Examines the nature of nationalist mobilization in Scotland and Catalonia.
Scotland and Catalonia, both ancient nations with strong nationalisms within larger states, are exemplars of the management of ethnic conflict in multinational democracies and of global trends toward regional government. Focusing on these two countries, Scott L. Greer explores why nationalist mobilization arose when it did and why it stopped at autonomy rather than statehood. He challenges the notion that national identity or institutional design explains their relative success as stable multinational democracies and argues that the key is their strong regional societies and their regional organizations' preferences for autonomy and environmental stability
Scott L. Greer is Assistant Professor of Health Management and Policy at the University of Michigan at Ann Arbor. He is the author of Territorial Politics and Health Policy: UK Health Policy in Comparative Perspective and the editor of Territory, Democracy, and Justice: Regionalism and Federalism in Western Democracies.
"…the book constitutes a valuable addition to the literature on regionalization and territorial dynamics in plurinational contexts. It is particularly recommended to a specialized audience on the subject and researchers with some knowledge of Spanish and British politics, and it can also be appropriate as complementary reading material for postgraduate degree courses." — Regional and Federal Studies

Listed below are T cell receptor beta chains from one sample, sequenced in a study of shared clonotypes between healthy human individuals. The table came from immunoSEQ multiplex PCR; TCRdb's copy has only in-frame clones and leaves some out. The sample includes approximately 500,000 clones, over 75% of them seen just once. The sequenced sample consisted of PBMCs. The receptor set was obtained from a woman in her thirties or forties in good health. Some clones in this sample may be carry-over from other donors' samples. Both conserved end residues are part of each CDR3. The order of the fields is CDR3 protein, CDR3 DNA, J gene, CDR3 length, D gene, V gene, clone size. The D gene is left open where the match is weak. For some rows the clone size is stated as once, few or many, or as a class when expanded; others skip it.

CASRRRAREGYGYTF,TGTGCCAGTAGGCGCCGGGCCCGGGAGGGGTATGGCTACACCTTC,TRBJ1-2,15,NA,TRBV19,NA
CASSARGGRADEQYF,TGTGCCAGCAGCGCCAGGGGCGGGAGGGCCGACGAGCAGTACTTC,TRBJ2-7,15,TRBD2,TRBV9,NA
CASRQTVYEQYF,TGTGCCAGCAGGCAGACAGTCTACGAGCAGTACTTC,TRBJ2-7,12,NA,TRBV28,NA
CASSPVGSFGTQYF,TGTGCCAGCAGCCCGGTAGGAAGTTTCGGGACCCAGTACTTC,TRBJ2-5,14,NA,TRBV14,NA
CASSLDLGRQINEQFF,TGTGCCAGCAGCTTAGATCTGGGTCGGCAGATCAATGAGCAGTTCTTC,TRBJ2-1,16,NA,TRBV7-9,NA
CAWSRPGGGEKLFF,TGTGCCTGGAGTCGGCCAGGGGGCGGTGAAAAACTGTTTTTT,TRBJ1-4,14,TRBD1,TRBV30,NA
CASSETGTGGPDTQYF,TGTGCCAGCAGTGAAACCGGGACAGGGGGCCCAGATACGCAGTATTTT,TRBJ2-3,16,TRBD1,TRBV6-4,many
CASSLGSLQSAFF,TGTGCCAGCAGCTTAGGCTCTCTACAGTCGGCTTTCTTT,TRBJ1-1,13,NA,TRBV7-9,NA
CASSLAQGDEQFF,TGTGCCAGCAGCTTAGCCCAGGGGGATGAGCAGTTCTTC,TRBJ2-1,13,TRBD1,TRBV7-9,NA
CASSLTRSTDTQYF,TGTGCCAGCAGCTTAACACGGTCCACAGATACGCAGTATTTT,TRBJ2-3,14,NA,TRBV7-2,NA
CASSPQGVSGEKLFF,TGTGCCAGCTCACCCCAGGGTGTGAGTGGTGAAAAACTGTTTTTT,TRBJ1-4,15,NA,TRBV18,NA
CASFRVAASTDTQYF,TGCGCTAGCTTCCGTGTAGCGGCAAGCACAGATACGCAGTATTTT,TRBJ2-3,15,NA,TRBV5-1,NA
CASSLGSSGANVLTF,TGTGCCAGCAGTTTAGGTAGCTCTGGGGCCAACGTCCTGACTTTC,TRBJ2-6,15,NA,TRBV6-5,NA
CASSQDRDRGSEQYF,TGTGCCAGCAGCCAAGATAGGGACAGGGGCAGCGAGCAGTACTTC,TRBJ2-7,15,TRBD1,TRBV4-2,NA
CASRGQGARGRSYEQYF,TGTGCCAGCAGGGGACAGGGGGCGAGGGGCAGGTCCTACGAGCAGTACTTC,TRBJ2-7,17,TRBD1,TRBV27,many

"…Greer provides a well-researched and well-written overview of the relationship between civil society and nationalist mobilisation movements in Scotland and Catalonia … Nationalism and Self-Government is an excellent volume for anyone interested in territorial mobilisation in general of the politics of autonomy and devolution in Britain or Spain in particular." — Political Studies Review
"…Greer's text offers an original, insightful and accessible account of regionalist politics in Scotland and Catalonia." — Nations and Nationalism
"Greer offers a very important set of general questions and issues related to the broader context of devolution and global-local relations. The idea of civic nationalism presented here has a strong potentiality to become a 'new' form of diversity governance." — Joan Subirats, Universitat Autònoma de Barcelona
"This is a significant topic, especially in Europe and Canada. The author provides an excellent critical review of the theoretical literature and also introduces some interesting ideas to the subject." — Stéphane Paquin, Université de Sherbrooke